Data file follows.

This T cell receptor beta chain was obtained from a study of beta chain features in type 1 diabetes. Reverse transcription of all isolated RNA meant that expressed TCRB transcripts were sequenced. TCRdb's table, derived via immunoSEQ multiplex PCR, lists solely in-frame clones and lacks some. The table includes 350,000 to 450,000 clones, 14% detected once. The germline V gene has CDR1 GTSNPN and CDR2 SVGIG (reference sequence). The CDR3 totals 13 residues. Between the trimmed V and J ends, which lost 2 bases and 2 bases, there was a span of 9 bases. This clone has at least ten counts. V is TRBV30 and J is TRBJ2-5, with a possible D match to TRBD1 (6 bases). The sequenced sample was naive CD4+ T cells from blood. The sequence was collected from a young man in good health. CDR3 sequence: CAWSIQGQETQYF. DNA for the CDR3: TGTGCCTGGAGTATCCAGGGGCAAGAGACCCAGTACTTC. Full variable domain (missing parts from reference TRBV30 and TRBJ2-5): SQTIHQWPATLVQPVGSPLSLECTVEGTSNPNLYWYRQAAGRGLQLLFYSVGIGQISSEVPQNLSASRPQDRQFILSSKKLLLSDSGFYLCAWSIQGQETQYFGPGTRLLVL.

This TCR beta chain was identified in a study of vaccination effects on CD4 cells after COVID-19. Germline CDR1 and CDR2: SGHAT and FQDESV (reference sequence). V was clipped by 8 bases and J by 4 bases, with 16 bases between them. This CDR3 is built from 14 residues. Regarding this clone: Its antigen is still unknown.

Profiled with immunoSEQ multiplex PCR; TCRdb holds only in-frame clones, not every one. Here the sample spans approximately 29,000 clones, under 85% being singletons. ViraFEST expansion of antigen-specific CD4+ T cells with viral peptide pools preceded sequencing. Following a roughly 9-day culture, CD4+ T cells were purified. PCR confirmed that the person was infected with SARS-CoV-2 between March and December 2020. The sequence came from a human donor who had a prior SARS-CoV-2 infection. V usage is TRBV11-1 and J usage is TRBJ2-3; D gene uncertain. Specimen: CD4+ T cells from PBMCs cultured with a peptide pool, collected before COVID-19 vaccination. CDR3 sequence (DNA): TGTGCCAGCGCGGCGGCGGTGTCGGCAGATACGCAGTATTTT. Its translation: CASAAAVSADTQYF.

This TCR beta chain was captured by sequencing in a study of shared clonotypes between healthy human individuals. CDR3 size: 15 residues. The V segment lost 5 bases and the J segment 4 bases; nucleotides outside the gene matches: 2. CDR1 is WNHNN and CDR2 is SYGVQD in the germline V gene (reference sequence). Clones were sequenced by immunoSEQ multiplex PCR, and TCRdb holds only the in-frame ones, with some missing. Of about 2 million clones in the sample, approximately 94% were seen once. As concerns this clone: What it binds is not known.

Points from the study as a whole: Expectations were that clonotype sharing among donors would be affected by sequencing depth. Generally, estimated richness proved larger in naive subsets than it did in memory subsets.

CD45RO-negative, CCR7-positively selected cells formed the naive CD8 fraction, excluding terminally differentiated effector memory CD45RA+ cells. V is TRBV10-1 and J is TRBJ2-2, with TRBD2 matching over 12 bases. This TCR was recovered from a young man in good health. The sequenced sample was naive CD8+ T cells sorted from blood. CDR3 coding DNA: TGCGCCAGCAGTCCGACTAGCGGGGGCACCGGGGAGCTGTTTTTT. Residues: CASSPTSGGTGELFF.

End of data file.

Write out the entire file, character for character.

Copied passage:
This T cell receptor beta chain was obtained from a study of beta chain features in type 1 diabetes. Reverse transcription of all isolated RNA meant that expressed TCRB transcripts were sequenced. TCRdb's table, derived via immunoSEQ multiplex PCR, lists solely in-frame clones and lacks some. The table includes 350,000 to 450,000 clones, 14% detected once. The germline V gene has CDR1 GTSNPN and CDR2 SVGIG (reference sequence). The CDR3 totals 13 residues. Between the trimmed V and J ends, which lost 2 bases and 2 bases, there was a span of 9 bases. This clone has at least ten counts. V is TRBV30 and J is TRBJ2-5, with a possible D match to TRBD1 (6 bases). The sequenced sample was naive CD4+ T cells from blood. The sequence was collected from a young man in good health. CDR3 sequence: CAWSIQGQETQYF. DNA for the CDR3: TGTGCCTGGAGTATCCAGGGGCAAGAGACCCAGTACTTC. Full variable domain (missing parts from reference TRBV30 and TRBJ2-5): SQTIHQWPATLVQPVGSPLSLECTVEGTSNPNLYWYRQAAGRGLQLLFYSVGIGQISSEVPQNLSASRPQDRQFILSSKKLLLSDSGFYLCAWSIQGQETQYFGPGTRLLVL.

This TCR beta chain was identified in a study of vaccination effects on CD4 cells after COVID-19. Germline CDR1 and CDR2: SGHAT and FQDESV (reference sequence). V was clipped by 8 bases and J by 4 bases, with 16 bases between them. This CDR3 is built from 14 residues. Regarding this clone: Its antigen is still unknown.

Profiled with immunoSEQ multiplex PCR; TCRdb holds only in-frame clones, not every one. Here the sample spans approximately 29,000 clones, under 85% being singletons. ViraFEST expansion of antigen-specific CD4+ T cells with viral peptide pools preceded sequencing. Following a roughly 9-day culture, CD4+ T cells were purified. PCR confirmed that the person was infected with SARS-CoV-2 between March and December 2020. The sequence came from a human donor who had a prior SARS-CoV-2 infection. V usage is TRBV11-1 and J usage is TRBJ2-3; D gene uncertain. Specimen: CD4+ T cells from PBMCs cultured with a peptide pool, collected before COVID-19 vaccination. CDR3 sequence (DNA): TGTGCCAGCGCGGCGGCGGTGTCGGCAGATACGCAGTATTTT. Its translation: CASAAAVSADTQYF.

This TCR beta chain was captured by sequencing in a study of shared clonotypes between healthy human individuals. CDR3 size: 15 residues. The V segment lost 5 bases and the J segment 4 bases; nucleotides outside the gene matches: 2. CDR1 is WNHNN and CDR2 is SYGVQD in the germline V gene (reference sequence). Clones were sequenced by immunoSEQ multiplex PCR, and TCRdb holds only the in-frame ones, with some missing. Of about 2 million clones in the sample, approximately 94% were seen once. As concerns this clone: What it binds is not known.

Points from the study as a whole: Expectations were that clonotype sharing among donors would be affected by sequencing depth. Generally, estimated richness proved larger in naive subsets than it did in memory subsets.

CD45RO-negative, CCR7-positively selected cells formed the naive CD8 fraction, excluding terminally differentiated effector memory CD45RA+ cells. V is TRBV10-1 and J is TRBJ2-2, with TRBD2 matching over 12 bases. This TCR was recovered from a young man in good health. The sequenced sample was naive CD8+ T cells sorted from blood. CDR3 coding DNA: TGCGCCAGCAGTCCGACTAGCGGGGGCACCGGGGAGCTGTTTTTT. Residues: CASSPTSGGTGELFF.